Cinefile: 'Bubble' hits Toronto

The Bubble has garnered some serious press attention before it has even been screened.

hannah brown 88 (photo credit: )
hannah brown 88
(photo credit: )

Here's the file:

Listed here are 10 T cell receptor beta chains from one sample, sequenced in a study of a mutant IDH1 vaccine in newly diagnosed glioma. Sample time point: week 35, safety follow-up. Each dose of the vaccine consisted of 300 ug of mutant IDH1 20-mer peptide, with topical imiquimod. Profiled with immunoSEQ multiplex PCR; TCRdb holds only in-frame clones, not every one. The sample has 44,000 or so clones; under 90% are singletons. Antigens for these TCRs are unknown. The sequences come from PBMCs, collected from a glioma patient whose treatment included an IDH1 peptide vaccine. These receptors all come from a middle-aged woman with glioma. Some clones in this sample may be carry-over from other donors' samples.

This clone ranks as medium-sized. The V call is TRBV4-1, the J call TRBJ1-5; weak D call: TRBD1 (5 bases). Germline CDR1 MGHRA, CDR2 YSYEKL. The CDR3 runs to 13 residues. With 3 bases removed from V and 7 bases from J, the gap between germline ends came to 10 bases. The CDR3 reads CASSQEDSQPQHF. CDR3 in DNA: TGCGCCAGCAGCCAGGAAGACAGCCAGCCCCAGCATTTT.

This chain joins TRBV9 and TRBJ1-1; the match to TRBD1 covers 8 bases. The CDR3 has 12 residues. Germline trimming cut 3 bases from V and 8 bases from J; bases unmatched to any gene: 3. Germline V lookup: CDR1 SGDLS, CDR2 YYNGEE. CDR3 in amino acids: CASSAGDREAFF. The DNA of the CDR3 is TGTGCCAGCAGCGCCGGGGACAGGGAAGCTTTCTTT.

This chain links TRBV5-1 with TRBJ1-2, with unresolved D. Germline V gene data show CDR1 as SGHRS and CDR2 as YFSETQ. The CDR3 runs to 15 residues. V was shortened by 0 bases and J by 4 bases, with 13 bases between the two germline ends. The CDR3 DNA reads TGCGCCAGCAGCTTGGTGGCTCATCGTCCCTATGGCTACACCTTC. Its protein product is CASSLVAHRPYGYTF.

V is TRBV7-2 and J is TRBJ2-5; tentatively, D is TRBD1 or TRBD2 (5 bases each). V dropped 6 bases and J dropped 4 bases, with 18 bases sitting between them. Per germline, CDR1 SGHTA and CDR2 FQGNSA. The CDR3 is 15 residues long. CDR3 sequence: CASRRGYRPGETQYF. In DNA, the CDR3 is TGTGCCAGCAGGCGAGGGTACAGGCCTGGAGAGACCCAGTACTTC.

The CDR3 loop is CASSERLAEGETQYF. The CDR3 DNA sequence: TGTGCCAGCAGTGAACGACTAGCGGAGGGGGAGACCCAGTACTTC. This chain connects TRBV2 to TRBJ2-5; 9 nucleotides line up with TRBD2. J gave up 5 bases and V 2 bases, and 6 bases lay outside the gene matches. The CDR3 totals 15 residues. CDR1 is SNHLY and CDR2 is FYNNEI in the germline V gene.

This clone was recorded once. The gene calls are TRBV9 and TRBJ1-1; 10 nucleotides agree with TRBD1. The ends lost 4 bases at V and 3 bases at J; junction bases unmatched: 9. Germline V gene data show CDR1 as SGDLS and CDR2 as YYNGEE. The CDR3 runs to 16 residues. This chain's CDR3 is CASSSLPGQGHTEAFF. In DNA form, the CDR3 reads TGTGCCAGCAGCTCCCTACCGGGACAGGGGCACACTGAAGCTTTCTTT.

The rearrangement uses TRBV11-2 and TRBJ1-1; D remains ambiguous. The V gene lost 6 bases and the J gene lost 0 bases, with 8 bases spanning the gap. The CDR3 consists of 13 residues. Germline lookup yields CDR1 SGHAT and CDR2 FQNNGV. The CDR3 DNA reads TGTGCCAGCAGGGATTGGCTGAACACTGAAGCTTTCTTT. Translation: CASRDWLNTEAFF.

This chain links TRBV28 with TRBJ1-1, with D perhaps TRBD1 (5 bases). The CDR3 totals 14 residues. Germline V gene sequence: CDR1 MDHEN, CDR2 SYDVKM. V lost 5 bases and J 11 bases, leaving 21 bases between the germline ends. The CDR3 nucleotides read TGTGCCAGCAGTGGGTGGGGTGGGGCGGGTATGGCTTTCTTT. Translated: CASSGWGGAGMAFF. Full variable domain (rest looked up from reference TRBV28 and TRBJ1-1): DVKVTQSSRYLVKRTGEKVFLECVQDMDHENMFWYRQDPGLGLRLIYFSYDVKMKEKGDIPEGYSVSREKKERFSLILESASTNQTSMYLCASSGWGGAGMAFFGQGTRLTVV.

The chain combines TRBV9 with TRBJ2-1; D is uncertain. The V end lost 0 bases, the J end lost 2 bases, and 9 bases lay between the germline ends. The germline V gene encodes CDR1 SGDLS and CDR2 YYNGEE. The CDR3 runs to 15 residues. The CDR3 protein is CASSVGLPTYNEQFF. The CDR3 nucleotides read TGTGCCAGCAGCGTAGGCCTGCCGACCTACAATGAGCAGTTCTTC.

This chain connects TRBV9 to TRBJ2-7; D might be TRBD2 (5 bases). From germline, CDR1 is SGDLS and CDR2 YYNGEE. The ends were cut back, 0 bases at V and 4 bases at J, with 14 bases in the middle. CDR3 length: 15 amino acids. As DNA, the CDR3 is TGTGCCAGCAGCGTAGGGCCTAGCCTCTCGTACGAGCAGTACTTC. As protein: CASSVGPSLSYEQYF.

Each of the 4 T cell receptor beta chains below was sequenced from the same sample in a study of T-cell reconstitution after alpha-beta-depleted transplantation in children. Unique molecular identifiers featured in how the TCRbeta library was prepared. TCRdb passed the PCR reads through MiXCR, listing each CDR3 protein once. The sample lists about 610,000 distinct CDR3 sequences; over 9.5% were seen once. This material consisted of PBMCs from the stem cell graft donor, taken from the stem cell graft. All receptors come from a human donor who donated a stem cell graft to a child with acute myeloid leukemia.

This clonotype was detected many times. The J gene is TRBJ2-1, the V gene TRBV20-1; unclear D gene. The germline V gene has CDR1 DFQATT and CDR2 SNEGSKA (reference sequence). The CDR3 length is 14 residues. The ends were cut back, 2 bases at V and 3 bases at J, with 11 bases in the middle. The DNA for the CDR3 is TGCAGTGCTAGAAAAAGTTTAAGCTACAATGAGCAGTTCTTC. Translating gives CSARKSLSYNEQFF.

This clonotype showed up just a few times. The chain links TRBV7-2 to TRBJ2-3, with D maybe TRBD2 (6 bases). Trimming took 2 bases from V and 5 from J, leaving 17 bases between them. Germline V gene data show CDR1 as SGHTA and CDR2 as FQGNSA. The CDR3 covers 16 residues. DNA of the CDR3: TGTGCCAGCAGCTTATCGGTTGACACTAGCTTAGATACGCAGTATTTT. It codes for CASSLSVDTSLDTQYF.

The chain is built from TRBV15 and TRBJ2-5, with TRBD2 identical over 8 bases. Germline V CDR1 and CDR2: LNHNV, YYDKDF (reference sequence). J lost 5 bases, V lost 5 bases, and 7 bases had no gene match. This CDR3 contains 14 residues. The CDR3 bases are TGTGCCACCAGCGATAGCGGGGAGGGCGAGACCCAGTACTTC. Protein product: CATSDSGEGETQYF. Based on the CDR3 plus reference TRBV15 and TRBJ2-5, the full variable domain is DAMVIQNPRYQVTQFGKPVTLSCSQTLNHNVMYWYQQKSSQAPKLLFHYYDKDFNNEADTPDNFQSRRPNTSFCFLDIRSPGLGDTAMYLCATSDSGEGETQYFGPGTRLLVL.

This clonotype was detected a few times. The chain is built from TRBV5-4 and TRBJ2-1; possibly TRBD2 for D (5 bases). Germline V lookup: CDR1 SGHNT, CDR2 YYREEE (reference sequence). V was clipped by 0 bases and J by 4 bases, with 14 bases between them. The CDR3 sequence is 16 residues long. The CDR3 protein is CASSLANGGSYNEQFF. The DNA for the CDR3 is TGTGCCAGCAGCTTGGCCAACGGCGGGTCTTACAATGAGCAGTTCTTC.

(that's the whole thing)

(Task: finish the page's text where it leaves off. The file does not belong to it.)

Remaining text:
There are more than 350 movies this year at the Toronto International Film Festival, which ends on Saturday night, but Eytan Fox's The Bubble, being shown in the Special Presentations category, has achieved the nearly impossible - it has garnered some serious press attention before it has even been screened. In an interview with The International Herald Tribune, festival co-director Noah Cowan calls The Bubble "a daring film that comes to a shocking end." On the Canadian Broadcasting Company's Website, Cowan says Fox and his co-writer Gal Uchovsky are "some of the filmmakers I've been nervous and excited to meet." And an Agence France Press story reports on speculation about which films may get multimillion-dollar distribution deals, and names The Bubble as one of a handful in the running. Fox's previous film, Walk on Water, which earned more than $7 million worldwide, is the most profitable Israeli film to date, but it's possible that The Bubble will overtake it. The Bubble, released in Israel this summer, tells the story of a young Israeli man who works in Tel Aviv's trendy Sheinkin Street and has an affair with a young Arab man, with dramatic consequences. THE JERUSALEM CINEMATHEQUE has settled comfortably into its new location at Binyanei Ha'uma, and has started a new kind of programming there. In its Derech Hebron location, the movies changed every day in both auditoriums. But here, on one of its two screens, the same film will be shown every night for at least a week (except Fridays). The Tel Aviv Cinematheque has been doing this for years, and it's a good way to ensure that a movie gets the exposure it needs. The movie showing from Saturday-Wednesday at 9:30 p.m. is Deepa Mehta's Water. It's the final installment in her impressive trilogy of films on women in India. The first, Fire (1996), was a contemporary look at two sisters-in-law, ignored by their arrogant husbands, who begin a love affair with each other. It was a good film, although the next installment, Earth, was far more impressive. It focused on a Parsi family in Lahore, just before and during the civil war of 1947, when India and Pakistan were created. Told through a Parsi girl's eyes, it examined how Muslims and Hindus, who previously had lived peacefully together and even married one another, suddenly became savage enemies. Water goes back to an even earlier period, the Thirties, around the time that Mahatma Gandhi was beginning to lead the struggle against British rule. Set in a residence for impoverished widows in Varanasi, Water examines the fate of these widows at a time when they were forbidden to remarry (except with their brothers-in-law) and were condemned to a life of isolation. It focuses on two very young widows, one of whom breaks with convention and plans to marry the man she loves - a Gandhi follower from a lower caste. Mehta, who stepped out of character to make the comedy Bollywood/Hollywood a couple of years ago, tells tragic stories that are gripping because of the humanity of her characters. She has been living in Toronto for years, although she has never lost sight of her native country. On Thursday, the program switches and at 9:30 p.m., Udi Aloni's Forgiveness will be shown. Although not boring in the ordinary sense, Forgiveness, which was shown at the Jerusalem Film Festival, is the kind of insanely pretentious, self-indulgent movie that I had hoped Israeli filmmakers had outgrown. Set in a Jerusalem mental hospital built on the ruins of an Arab village, Forgiveness is about an Israeli soldier, raised in America, who accidentally kills an Arab girl and is hospitalized when he suffers post-traumatic stress disorder. References to ghosts, Auschwitz (most of his fellow inmates are concentration camp survivors who have vivid memories of the Holocaust but appear to be in their mid-fifties) and, of all things, Franz Rosenzweig's The Star of Redemption abound. The film is Udi Aloni's first full-length feature, and it does have its moments, particularly those in which the Khourys (Makram Khoury and Clara Khoury who are father and daughter but play unrelated characters) appear. But it's difficult to overstate the film's smug and whiny pseudo-intellectualism. It's enough to drive a Meretz voter to campaign for Lieberman. If you don't believe me about the pretension level, check out the film's Website at and read some of Aloni's deep thoughts, such as this one from an essay called, "On the Coming of the Messiah": "In theological-political terms, I would say that the Messiah is the gap between the physical and the metaphysical." Too bad there won't be another week of Water.